Lean coffee fits perfectly a situation where you do frequent retros (weekly) and also other scenarios like community of practices or even meetups

(Augusto) #7

That’s why you need a competent facilitator.
I use 3 ways to avoid non constructive moaning/venting

  1. Read the “retrospective prime directive” at the start and ask the people to agree to it
  2. Use a retro format that focuses on facts rather than people
  3. If that’s not sufficient I challenge the offending person to speak about actionable improvements making clear that moaning is not part of continuous improvement and has no benefit to anybody

(Gem) #8

Three little pigs! http://www.funretrospectives.com/three-little-pigs/

We used to be really good at doing retros every 2 weeks (and in fact one of our action points from this retro was to set the date of the next one at the end of the meeting and see if we can find someone to ‘own’ that retro (or set up a revolving chair).

(Beren) #9

Our facilitator was of the conviction that a good retrospective has quite a bit of complaining.
Because if these things aren’t aired in the team as a group, they will be next to the coffee machine in smaller groups, thus creating friction and factions with the team. (or at least increase the possibility of that happening.)

I can see merit in a session where people can air their feelings and complaints, but get annoyed when there’s no solutions are given.
After a couple of such sessions, I asked to invest the last 10 minutes of the retro to focus on action points. Those action points would then be added to the sprint and would actively work towards improving our situation.
It worked most of the time, still wish we could’ve done more though. :slight_smile:

(Gem) #10

I like to do four (main) phases to retros:

  1. Scene setting (intro, timings, explain the format etc)
  2. Using post its or the distributed board, everyone writes down their thoughts for each section in one 15/20min session (if doing a good/bad/could be better or mad/sad/glad etc)
  3. We collate similar topics, then discuss in order (top to bottom). This allows venting, agreement, covering different views of scenarios etc)
  4. We try to create at least one action point per discussion

(Samantha) #11

Hi there

While working as a PM recently I was fortunate enough to be immersed in a number of different formats for running retro’s - more recently I facilitated a 6 thinking hats retro and found that really interesting.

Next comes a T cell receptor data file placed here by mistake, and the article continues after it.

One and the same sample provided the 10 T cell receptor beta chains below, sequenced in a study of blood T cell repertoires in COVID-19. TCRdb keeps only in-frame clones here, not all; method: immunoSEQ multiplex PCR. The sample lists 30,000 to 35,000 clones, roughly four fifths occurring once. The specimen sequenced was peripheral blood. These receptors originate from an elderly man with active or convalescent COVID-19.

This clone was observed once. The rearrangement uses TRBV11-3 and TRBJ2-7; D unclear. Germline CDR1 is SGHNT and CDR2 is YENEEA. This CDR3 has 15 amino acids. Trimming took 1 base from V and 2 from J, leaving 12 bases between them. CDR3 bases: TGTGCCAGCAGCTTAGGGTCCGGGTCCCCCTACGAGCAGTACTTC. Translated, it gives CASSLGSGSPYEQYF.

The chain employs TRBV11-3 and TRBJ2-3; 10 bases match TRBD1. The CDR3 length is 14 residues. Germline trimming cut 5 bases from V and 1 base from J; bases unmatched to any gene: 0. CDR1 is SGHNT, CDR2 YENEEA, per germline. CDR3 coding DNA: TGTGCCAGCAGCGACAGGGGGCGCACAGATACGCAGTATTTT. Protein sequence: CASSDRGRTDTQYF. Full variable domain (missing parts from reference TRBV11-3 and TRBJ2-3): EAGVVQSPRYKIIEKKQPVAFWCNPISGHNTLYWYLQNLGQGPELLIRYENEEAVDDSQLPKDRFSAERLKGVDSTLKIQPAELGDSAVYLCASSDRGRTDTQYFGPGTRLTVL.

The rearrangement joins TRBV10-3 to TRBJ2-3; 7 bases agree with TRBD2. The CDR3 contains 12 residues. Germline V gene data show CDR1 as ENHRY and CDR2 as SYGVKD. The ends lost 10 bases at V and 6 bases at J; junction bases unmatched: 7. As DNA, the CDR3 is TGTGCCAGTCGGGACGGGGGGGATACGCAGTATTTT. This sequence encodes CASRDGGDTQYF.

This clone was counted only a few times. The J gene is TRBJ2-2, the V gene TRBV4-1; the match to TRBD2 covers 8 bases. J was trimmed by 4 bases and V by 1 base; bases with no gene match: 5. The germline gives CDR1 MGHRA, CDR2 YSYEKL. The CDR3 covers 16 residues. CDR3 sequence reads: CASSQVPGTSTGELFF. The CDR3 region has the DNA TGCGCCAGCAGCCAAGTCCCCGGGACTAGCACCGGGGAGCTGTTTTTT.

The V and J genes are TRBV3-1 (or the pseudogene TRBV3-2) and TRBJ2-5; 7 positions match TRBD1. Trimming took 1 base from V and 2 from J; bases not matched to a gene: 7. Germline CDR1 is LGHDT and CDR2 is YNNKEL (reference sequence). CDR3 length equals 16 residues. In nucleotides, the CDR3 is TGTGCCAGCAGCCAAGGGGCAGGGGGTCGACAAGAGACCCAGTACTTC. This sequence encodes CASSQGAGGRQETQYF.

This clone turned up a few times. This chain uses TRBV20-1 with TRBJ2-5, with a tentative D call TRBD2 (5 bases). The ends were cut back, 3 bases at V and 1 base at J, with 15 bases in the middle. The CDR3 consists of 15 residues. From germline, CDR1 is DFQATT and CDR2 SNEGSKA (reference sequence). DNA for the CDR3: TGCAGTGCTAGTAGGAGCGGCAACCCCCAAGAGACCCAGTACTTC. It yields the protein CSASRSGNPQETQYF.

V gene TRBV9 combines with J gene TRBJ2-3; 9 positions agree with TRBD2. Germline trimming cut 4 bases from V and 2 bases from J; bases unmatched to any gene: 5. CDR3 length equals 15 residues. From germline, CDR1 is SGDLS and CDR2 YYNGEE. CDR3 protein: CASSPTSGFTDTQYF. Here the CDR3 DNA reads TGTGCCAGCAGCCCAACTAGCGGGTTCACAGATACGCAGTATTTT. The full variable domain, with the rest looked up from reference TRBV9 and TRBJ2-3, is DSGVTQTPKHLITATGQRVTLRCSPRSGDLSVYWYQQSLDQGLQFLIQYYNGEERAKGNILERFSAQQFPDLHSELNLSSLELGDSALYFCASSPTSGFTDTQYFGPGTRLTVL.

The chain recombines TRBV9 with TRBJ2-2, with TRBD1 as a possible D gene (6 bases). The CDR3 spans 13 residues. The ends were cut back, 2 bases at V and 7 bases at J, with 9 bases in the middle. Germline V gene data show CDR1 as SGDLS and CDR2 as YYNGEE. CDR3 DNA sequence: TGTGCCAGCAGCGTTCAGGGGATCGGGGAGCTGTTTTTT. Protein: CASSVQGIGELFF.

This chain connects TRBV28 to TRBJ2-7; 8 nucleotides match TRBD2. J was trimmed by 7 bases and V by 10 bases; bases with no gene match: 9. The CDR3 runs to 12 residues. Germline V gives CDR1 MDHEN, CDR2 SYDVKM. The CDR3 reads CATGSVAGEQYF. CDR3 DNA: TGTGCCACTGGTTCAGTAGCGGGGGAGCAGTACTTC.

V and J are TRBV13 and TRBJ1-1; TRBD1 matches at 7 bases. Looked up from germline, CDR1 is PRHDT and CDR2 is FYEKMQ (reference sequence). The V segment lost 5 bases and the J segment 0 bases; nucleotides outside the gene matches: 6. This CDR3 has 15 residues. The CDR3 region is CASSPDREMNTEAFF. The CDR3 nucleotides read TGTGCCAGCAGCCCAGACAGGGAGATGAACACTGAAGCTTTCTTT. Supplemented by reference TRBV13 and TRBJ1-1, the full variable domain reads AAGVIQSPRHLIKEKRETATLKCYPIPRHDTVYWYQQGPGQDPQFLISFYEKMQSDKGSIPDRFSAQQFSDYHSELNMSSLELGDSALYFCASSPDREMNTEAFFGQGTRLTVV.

There is a great trello board with loads of retro ideas that may be of use to people.

Retro Trello Board

(Kyle) #12

Fun Retro seems nice, but any other tools anybody would suggest?

(Phillipe) #13

I enjoy the structure of what worked, what did not work, and action items to be addressed by the next retrospective. Everyone can list 1-2 things in the what works what did not work, or add a +1 to any of the suggestions (This is for team members that may not be as confident in meetings to speak up). I like to phrase things in general instead of specific so we can speak to process and development rather than personal blame. Generally, mistakes or issues seen in a sprint are not the faults of any one person, but a great many, so performing a Root Cause Analysis to get at the origin of the problem to look at a solution, rather than symptoms of the problem

(Chris) #14

The purpose of a retrospective is to facilitate continuous improvement. I’ve found that the format does not really matter* as long as the retro is based on a few basic points:

  1. Everyone is able to contribute equally (post-it notes work well so that quieter team members get their say)
  2. People feel free to speak honestly and openly without repercussions
  3. Conversations are respectful and focus on issues/facts and not people or personalities

I’ve seen successful retros use WWW (wins, wishes and worries), sailboat (and Star Wars variants on this!), the good the bad and the ugly, air balloon, all of which allow conversations about both good and not-so-good.

Once everyone has contributed via post-its or other means, they can be grouped and then team members vote on which items or groups of items to discuss. Starting with the most popular, discussing each item and thinking about solutions, actions will usually fall out of the discussion.

*It’s important to mix the format up to keep people interested and stimulated. Rotating the facilitator can help this - we select the next facilitator by a ‘wheel of fortune’ which adds a fun element to the end of the retro.